3D movies could be downloaded to a smartphone in seconds with a new technology developed at the University of California, Berkeley.
Engineering professor Xiang Zhang and his team have built a tiny optical device that uses graphene to switch light on and off. It can be used as a network modulator, controlling the speed at which data packets are transmitted.
"Graphene enables us to make modulators that are incredibly compact and that potentially perform at speeds up to ten times faster than current technology allows," says Zhang. "This new technology will significantly enhance our capabilities in ultrafast optical communication and computing."
The researchers tuned the graphene electrically to absorb light in wavelengths used in data communication.
"Graphene is compatible with silicon technology and is very cheap to make. Researchers in Korea last year have already produced 30-inch sheets of it," says Ming Liu, a post-doctoral researcher in Zhang’s lab.
"Moreover, very little graphene is required for use as a modulator. The graphite in a pencil can provide enough graphene to fabricate one billion optical modulators."
The team found that the energy of the material's electrons - their Fermi level - can be easily altered depending upon the voltage applied. The graphene’s Fermi level in turn determines if the light is absorbed or not.
With sufficient negative voltage, electrons are drawn out of the graphene and are no longer available to absorb photons, making the graphene totally transparent as the photons pass through. Graphene is also transparent at certain positive voltages because the electrons are then packed so tightly that they can't absorb the photons.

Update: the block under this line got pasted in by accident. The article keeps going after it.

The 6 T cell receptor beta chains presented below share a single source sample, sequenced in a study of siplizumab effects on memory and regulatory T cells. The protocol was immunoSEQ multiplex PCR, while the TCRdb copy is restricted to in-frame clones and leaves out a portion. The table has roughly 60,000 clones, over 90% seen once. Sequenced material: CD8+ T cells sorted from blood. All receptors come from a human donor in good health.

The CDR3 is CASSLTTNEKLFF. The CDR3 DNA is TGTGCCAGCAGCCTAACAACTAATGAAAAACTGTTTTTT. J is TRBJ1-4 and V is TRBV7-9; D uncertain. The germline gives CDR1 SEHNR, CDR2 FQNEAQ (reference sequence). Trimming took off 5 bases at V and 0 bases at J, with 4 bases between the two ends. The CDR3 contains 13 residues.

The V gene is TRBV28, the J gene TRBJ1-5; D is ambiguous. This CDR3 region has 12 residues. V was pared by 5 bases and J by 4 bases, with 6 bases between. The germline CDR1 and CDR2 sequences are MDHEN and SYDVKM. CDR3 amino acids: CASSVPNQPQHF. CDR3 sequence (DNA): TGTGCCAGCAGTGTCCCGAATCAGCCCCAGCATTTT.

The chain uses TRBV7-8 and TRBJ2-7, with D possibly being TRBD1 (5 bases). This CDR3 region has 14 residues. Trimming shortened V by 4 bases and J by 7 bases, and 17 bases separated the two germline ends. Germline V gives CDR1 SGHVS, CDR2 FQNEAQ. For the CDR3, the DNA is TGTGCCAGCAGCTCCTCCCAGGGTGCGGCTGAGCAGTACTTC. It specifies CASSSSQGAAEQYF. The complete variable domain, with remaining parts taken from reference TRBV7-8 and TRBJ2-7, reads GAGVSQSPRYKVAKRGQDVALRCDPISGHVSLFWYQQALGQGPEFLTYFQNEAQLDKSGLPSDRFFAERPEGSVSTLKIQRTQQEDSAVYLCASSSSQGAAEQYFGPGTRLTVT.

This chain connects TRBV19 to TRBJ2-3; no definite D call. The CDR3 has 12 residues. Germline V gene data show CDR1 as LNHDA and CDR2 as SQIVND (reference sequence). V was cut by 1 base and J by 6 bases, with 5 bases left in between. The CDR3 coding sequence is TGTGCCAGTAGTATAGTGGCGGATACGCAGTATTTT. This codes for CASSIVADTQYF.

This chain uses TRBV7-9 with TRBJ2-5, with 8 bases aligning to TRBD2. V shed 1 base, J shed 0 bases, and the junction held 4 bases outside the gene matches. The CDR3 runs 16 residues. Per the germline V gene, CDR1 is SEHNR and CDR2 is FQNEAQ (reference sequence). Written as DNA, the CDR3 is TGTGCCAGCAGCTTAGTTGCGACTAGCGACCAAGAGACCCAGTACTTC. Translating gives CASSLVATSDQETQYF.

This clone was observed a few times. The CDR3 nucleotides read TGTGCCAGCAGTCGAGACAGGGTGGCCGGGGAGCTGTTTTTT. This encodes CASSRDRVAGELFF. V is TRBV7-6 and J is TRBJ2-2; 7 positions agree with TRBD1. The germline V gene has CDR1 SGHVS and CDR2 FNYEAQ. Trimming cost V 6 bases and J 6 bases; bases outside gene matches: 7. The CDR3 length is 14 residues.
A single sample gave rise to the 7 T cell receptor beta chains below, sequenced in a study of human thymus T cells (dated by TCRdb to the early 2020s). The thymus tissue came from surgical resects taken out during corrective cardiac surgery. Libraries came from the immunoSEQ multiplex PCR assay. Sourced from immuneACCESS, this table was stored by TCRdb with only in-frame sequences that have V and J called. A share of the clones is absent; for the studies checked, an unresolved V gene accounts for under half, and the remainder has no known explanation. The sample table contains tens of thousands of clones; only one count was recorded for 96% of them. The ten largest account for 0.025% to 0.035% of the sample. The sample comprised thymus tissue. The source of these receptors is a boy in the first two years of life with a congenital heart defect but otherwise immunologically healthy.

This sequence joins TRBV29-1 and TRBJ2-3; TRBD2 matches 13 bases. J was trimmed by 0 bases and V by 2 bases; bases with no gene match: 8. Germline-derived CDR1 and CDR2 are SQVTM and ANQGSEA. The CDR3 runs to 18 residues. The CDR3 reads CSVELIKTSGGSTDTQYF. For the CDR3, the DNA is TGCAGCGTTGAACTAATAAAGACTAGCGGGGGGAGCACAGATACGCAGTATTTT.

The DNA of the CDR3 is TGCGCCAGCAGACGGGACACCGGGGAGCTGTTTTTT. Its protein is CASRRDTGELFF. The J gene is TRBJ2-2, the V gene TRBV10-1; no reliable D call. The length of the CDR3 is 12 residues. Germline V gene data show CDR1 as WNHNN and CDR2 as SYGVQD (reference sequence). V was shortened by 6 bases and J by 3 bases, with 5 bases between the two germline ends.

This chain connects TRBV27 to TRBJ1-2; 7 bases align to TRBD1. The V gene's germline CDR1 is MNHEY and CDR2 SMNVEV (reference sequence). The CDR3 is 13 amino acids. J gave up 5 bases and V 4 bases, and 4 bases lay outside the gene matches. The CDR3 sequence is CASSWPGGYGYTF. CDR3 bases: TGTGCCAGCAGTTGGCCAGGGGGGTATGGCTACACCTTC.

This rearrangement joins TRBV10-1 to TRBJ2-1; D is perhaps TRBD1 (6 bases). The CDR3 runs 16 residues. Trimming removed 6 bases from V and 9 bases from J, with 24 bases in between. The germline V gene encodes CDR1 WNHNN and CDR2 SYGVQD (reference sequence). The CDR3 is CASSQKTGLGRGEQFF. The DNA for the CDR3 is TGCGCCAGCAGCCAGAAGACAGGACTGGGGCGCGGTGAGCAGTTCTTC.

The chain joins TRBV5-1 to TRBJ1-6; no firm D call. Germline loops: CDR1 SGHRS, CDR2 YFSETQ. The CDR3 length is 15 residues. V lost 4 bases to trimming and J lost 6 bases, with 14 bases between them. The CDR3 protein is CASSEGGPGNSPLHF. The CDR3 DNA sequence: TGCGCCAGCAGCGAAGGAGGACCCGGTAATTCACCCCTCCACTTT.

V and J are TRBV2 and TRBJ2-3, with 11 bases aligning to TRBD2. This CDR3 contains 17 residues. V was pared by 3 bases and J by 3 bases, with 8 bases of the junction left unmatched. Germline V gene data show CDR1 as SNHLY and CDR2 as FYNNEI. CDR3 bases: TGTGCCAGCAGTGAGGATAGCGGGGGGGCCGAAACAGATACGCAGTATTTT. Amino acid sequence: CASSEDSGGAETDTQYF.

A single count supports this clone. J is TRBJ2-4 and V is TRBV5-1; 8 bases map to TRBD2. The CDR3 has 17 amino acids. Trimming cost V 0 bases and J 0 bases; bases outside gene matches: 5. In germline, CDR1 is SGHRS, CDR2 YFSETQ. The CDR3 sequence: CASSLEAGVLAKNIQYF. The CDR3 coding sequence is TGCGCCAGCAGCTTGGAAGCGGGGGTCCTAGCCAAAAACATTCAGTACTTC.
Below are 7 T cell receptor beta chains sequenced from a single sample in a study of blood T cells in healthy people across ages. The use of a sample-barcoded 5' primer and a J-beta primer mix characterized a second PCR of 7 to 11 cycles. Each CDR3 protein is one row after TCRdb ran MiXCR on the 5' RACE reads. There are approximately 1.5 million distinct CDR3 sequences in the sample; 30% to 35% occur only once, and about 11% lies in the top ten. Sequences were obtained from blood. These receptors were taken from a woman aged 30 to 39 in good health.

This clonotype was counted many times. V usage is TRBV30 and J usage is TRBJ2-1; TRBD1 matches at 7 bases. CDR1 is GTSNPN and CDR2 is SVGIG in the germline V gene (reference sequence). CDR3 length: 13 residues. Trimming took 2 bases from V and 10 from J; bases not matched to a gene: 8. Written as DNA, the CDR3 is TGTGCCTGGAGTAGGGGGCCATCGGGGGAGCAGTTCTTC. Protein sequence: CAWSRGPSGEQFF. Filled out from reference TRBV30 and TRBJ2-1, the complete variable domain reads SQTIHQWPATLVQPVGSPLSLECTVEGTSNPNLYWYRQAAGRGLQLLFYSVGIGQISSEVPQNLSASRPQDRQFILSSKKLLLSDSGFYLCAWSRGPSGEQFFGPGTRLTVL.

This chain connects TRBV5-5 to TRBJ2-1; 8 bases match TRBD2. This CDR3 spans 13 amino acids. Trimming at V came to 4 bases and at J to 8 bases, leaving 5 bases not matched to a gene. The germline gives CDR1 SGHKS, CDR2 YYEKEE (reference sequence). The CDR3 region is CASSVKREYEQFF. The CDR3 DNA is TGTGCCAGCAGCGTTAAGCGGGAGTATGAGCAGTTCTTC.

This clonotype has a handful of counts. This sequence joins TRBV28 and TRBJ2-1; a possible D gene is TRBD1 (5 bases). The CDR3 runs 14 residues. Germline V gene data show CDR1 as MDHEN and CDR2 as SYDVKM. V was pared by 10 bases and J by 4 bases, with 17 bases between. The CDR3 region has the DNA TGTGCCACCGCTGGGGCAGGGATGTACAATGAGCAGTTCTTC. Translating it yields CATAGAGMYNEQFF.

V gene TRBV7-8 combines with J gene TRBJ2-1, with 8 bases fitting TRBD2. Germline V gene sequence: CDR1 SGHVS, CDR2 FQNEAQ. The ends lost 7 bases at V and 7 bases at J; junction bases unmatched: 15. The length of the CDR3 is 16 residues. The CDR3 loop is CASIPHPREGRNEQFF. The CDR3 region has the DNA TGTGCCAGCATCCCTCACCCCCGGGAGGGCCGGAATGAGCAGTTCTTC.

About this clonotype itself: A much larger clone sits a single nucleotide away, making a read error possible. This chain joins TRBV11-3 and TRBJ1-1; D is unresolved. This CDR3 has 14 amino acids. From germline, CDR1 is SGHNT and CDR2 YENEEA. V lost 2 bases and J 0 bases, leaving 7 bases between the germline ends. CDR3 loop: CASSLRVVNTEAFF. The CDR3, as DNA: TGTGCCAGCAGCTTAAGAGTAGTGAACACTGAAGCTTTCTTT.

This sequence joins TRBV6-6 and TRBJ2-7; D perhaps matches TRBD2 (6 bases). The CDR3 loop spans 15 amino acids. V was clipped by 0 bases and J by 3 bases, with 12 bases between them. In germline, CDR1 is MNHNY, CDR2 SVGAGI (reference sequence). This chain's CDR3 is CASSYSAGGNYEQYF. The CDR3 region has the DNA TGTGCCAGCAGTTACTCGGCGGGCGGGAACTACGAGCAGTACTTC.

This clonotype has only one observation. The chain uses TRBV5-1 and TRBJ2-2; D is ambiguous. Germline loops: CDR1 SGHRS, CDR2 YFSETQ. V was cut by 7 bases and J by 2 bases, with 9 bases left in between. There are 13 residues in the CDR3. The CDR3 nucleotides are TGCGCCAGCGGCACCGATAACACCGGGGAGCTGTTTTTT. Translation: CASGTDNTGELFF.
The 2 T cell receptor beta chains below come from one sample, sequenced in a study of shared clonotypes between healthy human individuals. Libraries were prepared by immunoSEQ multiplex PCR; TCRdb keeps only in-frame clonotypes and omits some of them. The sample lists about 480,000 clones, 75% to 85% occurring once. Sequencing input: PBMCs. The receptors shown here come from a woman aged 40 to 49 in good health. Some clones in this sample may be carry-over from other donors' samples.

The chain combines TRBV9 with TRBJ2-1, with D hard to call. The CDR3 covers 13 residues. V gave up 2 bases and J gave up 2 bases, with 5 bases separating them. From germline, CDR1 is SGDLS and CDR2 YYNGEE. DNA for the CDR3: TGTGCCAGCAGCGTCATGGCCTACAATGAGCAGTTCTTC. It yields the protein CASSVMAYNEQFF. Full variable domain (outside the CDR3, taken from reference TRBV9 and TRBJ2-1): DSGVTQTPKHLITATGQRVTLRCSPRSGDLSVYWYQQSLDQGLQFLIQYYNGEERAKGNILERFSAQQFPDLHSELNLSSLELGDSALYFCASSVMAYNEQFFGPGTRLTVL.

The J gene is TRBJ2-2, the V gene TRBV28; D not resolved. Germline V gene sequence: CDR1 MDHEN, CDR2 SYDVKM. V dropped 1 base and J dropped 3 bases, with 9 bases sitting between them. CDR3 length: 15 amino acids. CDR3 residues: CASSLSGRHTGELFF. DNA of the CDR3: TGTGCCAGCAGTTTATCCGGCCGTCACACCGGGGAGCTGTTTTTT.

But the researchers found a sweet spot in the middle where there is just enough voltage to allow the electrons to prevent the photons from passing, effectively switching the light 'off'.
In their experiment, the researchers layered graphene on top of a silicon waveguide to fabricate optical modulators. They achieved a modulation speed of 1 gigahertz - but say the speed could theoretically reach as high as 500 gigahertz for a single modulator.
Graphene-based modulators could also overcome the space barrier of optical devices, says the team. The optical modulator measures just 25 square microns, compared with a few square millimeters for a typical commercial modulator.
"Graphene-based modulators not only offer an increase in modulation speed, they can enable greater amounts of data packed into each pulse," says Zhang. "Instead of broadband, we will have 'extremeband'."
He says he expects to see industrial applications of the device in the next few years.